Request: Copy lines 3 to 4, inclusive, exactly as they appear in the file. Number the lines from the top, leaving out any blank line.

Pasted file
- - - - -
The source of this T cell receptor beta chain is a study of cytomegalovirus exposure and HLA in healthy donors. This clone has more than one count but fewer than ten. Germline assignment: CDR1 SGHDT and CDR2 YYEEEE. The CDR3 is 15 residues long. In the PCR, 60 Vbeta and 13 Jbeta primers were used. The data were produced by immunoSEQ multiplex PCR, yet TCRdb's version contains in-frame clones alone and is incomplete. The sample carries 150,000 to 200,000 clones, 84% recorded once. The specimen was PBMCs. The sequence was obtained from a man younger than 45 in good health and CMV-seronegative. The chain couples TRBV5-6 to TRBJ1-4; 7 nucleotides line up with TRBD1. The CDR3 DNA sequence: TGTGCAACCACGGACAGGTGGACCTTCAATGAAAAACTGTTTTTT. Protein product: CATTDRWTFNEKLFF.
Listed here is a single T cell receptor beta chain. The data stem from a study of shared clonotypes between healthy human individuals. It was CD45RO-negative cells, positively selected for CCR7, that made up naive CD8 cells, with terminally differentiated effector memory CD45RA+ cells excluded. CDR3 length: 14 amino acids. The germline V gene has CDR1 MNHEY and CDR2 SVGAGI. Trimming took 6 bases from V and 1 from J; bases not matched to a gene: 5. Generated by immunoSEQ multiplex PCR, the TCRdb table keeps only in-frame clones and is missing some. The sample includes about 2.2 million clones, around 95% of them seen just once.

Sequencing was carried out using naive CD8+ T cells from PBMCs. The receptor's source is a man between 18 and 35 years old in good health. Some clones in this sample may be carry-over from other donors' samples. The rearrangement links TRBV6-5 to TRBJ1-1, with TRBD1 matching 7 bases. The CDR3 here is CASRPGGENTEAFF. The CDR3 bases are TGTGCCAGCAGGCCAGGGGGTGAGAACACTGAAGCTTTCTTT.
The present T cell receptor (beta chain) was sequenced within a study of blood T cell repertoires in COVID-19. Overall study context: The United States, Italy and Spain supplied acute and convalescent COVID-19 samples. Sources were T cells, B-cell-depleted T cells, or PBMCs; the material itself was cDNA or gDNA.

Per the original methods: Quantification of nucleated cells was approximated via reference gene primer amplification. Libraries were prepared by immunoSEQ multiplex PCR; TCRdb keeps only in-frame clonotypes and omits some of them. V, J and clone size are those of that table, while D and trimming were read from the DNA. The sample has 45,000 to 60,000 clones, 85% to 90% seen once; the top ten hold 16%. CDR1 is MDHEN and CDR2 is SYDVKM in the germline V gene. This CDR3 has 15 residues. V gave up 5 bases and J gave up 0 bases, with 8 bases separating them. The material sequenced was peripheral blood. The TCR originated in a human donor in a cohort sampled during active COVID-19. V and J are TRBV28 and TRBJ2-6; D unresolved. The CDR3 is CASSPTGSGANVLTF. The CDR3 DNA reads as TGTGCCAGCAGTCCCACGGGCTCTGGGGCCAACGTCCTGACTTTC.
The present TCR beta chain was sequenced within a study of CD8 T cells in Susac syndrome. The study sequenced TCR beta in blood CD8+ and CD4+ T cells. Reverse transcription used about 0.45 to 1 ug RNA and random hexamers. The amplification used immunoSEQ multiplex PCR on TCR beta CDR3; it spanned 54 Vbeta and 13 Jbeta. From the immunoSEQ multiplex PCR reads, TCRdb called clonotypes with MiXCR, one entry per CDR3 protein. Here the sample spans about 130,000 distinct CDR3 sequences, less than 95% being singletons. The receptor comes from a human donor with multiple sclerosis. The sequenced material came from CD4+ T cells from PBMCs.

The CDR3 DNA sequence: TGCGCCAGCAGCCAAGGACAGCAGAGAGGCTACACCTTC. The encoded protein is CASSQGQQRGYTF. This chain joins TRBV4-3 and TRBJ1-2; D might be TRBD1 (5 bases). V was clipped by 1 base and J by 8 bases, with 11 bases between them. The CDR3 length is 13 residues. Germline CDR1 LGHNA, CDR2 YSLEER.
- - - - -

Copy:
Sequencing was carried out using naive CD8+ T cells from PBMCs. The receptor's source is a man between 18 and 35 years old in good health. Some clones in this sample may be carry-over from other donors' samples. The rearrangement links TRBV6-5 to TRBJ1-1, with TRBD1 matching 7 bases. The CDR3 here is CASRPGGENTEAFF. The CDR3 bases are TGTGCCAGCAGGCCAGGGGGTGAGAACACTGAAGCTTTCTTT.
The present T cell receptor (beta chain) was sequenced within a study of blood T cell repertoires in COVID-19. Overall study context: The United States, Italy and Spain supplied acute and convalescent COVID-19 samples. Sources were T cells, B-cell-depleted T cells, or PBMCs; the material itself was cDNA or gDNA.